There was a time when you’d say “Colombia” and the word-association would be, “drugs.”

Tuesday night, former Colombian president Álvaro Uribe spoke at SMU’s outstanding Tate Lecture Series. And he mentioned “drugs” twice. Briefly. And both times as an aside to other issues.

The perception of Colombia has come a long way in the past decade. Today it’s seen less as the exotic, backward, drug-fueled country from “Romancing the Stone” and more as a seriously emerging economic market.

Uribe, a two-term president who served from 2002 to 2010, is a big reason for that transformation. He’s credited for leading the country from the precipice of a civil war with guerillas to its current state of potential.

When he took the stage at McFarlin Auditorium, it was evident why he was so effective. Uribe displayed an impressive grasp of regional issues, a willingness to discuss the failings of his administration, and a disarming sense of humor. And like any good politician, he stuck to his talking points.

Interestingly – perhaps tellingly – he opened by focusing on arable land, water, and environmentalism.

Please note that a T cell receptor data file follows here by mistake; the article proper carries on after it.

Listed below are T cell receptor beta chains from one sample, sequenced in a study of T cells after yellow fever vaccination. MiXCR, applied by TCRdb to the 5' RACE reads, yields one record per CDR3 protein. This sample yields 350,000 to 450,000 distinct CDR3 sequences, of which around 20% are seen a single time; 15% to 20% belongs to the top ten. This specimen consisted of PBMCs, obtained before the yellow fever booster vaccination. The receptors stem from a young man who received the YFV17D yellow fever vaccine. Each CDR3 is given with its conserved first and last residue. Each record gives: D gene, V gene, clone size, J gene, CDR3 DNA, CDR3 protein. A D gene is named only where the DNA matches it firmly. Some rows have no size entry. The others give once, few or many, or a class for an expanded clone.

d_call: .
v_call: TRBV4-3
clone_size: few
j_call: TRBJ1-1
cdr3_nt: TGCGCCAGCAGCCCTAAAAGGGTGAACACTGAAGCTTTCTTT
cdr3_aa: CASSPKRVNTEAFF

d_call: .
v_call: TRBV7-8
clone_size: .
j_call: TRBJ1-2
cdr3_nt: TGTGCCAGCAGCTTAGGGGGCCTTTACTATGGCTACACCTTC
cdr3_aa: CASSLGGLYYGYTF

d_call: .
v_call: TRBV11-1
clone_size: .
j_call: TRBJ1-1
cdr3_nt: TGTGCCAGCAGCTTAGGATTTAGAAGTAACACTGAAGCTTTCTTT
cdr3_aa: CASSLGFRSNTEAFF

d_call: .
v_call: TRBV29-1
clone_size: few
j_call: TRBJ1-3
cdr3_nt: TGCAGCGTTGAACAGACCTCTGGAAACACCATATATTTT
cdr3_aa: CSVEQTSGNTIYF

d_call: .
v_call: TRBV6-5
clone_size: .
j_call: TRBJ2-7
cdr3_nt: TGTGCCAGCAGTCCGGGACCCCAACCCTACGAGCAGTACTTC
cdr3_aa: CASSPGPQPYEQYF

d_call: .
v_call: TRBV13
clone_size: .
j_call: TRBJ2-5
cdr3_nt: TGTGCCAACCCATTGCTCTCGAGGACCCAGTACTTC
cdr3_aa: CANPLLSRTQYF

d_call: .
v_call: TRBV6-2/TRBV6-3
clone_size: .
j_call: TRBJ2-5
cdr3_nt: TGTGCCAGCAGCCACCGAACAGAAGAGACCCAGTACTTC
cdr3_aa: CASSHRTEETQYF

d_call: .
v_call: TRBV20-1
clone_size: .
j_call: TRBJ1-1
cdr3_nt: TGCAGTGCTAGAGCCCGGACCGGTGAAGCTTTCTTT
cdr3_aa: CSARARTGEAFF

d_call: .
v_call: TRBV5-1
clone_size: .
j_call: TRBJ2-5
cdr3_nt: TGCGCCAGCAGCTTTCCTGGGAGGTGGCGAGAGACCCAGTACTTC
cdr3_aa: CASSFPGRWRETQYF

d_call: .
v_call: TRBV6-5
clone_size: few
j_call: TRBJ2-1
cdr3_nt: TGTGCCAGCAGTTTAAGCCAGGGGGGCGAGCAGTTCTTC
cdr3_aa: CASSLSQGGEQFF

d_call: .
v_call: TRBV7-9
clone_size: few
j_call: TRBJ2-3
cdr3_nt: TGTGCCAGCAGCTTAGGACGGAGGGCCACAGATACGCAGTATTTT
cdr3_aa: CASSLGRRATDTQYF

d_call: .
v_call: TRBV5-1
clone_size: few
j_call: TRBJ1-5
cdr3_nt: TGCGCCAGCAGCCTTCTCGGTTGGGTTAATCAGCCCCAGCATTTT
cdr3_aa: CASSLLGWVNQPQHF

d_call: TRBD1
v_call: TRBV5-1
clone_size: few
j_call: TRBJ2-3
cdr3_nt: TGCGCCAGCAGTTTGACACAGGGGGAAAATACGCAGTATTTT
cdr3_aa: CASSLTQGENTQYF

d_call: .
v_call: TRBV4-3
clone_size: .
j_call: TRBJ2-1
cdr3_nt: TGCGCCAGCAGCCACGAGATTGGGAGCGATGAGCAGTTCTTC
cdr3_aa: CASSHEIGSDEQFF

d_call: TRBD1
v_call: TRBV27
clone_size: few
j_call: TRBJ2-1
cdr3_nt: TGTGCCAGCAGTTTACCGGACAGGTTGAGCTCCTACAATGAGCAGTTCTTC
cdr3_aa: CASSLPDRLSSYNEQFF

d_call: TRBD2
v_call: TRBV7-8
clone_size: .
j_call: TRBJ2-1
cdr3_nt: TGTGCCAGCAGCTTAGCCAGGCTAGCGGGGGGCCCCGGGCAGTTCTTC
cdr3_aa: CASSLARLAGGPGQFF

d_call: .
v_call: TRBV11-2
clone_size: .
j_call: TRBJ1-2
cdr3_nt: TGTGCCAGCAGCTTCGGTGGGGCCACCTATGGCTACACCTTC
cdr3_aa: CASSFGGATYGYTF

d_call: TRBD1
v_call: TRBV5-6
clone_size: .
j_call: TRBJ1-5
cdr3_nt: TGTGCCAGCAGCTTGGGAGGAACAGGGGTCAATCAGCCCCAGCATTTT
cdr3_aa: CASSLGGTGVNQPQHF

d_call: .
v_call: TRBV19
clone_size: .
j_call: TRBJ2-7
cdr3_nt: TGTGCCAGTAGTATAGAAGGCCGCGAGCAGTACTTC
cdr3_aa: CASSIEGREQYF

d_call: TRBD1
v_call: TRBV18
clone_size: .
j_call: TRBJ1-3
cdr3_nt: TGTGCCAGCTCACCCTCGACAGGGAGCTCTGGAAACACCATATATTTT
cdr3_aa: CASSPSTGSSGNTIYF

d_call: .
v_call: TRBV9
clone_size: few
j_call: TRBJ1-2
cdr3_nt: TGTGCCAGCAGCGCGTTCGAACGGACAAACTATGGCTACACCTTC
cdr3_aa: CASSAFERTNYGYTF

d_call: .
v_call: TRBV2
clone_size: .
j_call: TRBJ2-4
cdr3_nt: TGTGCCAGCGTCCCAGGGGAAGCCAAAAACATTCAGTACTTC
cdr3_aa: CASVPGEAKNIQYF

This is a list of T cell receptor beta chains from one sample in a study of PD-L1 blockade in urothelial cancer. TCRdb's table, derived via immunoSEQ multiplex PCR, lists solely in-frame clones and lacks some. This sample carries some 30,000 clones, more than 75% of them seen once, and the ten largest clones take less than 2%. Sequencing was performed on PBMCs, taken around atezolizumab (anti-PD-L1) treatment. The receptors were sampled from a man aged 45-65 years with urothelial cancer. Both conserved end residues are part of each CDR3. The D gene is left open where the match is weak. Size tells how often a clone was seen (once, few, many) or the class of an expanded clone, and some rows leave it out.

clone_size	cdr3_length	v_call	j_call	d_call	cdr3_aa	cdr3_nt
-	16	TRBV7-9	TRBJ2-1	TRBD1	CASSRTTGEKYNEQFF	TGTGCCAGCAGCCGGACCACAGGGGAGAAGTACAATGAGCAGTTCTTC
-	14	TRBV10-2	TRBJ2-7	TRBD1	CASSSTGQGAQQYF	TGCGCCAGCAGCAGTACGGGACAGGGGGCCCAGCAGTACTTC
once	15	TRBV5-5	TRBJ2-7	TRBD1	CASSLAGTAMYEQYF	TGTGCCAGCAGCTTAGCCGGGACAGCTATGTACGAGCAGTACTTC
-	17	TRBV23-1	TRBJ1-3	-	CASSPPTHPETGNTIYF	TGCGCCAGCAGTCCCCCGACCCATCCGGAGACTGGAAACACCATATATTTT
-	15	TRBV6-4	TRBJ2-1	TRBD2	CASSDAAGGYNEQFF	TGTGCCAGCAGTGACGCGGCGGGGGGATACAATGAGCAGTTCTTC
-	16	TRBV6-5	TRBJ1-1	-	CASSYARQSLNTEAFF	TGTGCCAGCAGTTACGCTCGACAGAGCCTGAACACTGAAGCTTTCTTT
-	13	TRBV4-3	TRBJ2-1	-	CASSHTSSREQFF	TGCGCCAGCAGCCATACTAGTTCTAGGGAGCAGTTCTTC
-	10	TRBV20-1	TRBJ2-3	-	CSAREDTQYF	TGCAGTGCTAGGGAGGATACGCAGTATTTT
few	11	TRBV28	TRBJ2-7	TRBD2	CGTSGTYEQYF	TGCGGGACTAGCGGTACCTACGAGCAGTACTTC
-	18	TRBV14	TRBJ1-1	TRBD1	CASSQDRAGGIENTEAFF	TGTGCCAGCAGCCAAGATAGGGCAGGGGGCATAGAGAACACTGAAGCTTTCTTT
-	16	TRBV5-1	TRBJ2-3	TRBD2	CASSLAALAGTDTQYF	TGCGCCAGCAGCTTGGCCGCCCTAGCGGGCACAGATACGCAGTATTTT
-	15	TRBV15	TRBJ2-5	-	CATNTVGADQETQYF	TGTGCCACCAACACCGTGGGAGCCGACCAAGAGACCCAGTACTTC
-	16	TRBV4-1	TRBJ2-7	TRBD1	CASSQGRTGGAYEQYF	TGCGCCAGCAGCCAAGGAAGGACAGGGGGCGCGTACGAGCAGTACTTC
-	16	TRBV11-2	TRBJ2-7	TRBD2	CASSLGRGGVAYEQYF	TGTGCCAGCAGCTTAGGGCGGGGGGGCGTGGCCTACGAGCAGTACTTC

“We do not need to cut the jungle down to achieve economic prosperity,” he said. He would repeat that theme at least three more times during his prepared remarks, which he limited to 21 minutes to allow for questions. A limit he stuck to, proudly owning up to, and defying, the stereotype as a “Latin American speaker, a Latin American politician.”

That one of the most popular figures inSouth America’s most conservative country would focus so much on preserving the rain forest is an indication of how the region is changing.

And Uribe did not demur from playing up those changes. He stressed the need for a three-prong approach to development in Latin America that focused on security, freedom and social cohesion.

“Military dictatorships are a thing of the past,” he said, an open reference to the long-running reign of recently deceased Venezuelan strongman Hugo Chavez, and now, the “Chavista” government that recently came to power in disputed elections.

Uribe spoke almost as much about Venezuela as Colombia, pleading with the audience, students on other college campuses, and community and human-rights organizations to demand new internationally-monitored elections in the country. He had tweeted photos of Venezuelan legislator María Corina Machado, who had her nose broken in an attack by Chavistas on the floor of the Venezuelan legislature, on his Twitter account earlier that day.

The man is plugged in and ready to engage.

When a young woman from the audience asked Uribe if it was safe to travel to Colombia, he answered, “The only risk you’d face is wanting to stay.”

If we had a western hemisphere version of the European Union, he would be one of my candidates to head it.